Japan certified its Amphibious Rapid Deployment Brigade (ARDB) in joint exercise with US marines

Japan certified its Amphibious Rapid Deployment Brigade in joint exercise with US marines

Japan Ground Self-Defense Force amphibious assault vehicles approach the amphibious transport dock ship USS Somerset (LPD 25) during Exercise Iron Fist 2019. (U.S. Navy photo by Mass Communication Specialist 2nd Class Devin M. Langer)

Japan Ground Self-Defense Force amphibious assault vehicles approach the amphibious transport dock ship USS Somerset (LPD 25) during Exercise Iron Fist 2019.


The Iron Fist 2019 multilateral training event concluded earlier this month, which included the certification of Japan’s first amphibious assault force. Japanese Ground Self-Defense Force soldiers with the newly minted 1st Amphibious Rapid Deployment Brigade took part in the Iron Fist exercises, which included tasks in sharpshooting, amphibious reconnaissance and landing missions, and other areas. The 14th installment of Iron First also marked the first time Japanese Ground Self-Defense Force soldiers brought their own amphibious assault vehicles. Classes at Forest Light 19.2 covered material on unmanned aerial systems and improvised explosive devices
Japan Ground Self-Defense Force soldiers load a combat rubber raiding craft aboard a CH-53E Super Stallion, assigned to the “Flying Tigers” of Marine Heavy Helicopter Squadron (HMH) 361, on the flight deck of the amphibious transport dock ship USS Somerset (LPD 25) during Exercise Iron Fist 2019.  (U.S. Navy photo by Mass Communication Specialist 2nd Class Devin M. Langer)

Japan Ground Self-Defense Force soldiers load a combat rubber raiding craft aboard a CH-53E Super Stallion, assigned to the “Flying Tigers” of Marine Heavy Helicopter Squadron (HMH) 361, on the flight deck of the amphibious transport dock ship USS Somerset (LPD 25) during Exercise Iron Fist 2019.


Iron Fist, held in Southern California, was one of two training exercises between the U.S. Marine Corps and the Japan Ground Self-Defense Force this month. The other, Forest Light 19.2, will conclude Friday in Japan’s Aibano Maneuver Area and has included roughly 400 U.S. Marines based in Okinawa, the Marine Corps said in a separate release. Making matters more difficult in Southern California, soldiers had to contend with rain during many of the exercises this year Separated by nearly 10,000 miles of the Pacific Ocean, these exercises are taking place at the same time. U.S.-Japan exercises like these are vital for rapid expeditionary response to support regional security.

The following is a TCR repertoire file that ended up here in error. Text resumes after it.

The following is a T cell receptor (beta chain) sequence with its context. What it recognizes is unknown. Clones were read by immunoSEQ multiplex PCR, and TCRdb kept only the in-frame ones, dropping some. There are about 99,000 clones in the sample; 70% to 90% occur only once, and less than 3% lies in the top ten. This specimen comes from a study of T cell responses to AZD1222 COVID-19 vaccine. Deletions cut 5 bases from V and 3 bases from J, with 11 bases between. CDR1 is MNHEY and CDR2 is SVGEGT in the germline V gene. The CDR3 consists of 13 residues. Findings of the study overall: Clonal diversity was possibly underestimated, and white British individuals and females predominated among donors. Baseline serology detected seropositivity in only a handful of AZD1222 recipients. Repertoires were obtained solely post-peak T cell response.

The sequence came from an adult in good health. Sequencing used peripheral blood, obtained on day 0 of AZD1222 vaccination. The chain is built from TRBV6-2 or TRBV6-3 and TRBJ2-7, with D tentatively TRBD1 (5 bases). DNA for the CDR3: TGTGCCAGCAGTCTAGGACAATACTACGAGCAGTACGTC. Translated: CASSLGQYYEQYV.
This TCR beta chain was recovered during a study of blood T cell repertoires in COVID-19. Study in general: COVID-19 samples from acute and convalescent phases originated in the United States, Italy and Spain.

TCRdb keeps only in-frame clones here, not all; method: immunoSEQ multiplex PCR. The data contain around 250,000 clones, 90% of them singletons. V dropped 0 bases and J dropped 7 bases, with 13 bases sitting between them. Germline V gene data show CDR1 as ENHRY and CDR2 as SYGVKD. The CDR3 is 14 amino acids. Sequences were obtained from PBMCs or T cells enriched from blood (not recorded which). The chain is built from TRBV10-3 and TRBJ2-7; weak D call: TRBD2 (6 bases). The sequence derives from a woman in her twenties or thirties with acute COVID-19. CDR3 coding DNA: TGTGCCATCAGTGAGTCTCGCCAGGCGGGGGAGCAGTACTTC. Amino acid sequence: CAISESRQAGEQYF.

A Japan Ground Self-Defense Force amphibious assault vehicle drives downhill during Exercise Iron Fist 2019. (U.S. Navy photo by Mass Communication Specialist 2nd Class Devin M. Langer)

A Japan Ground Self-Defense Force amphibious assault vehicle drives downhill during Exercise Iron Fist 2019.


The training builds on longstanding military ties between the two countries, which have been treaty allies for nearly 70 years. It is designed to improve the ability of the U.S. Marine Corps and Japanese Force to plan, communicate and conduct combined amphibious operations. The Japan Ground Self Defense Force was established to protect the country, uphold security and maintain peace. Japan continues to have concerns over China’s increasing military strength and an ongoing conflict between the two countries over the Senkaku Islands in the East China Sea. In 2012, Japan nationalized the islands, which are near rich fishing grounds and untapped natural gas.
 A Japanese amphibious assault vehicle enters the well deck of the amphibious transport dock ship USS Somerset (LPD 25) during Exercise Iron Fist 2019. (U.S. Navy photo by Mass Communication Specialist 2nd Class Devin M. Langer)

A Japanese amphibious assault vehicle enters the well deck of the amphibious transport dock ship USS Somerset (LPD 25) during Exercise Iron Fist 2019.


(U.S. Navy photo by Mass Communication Specialist 2nd Class Devin M. Langer)

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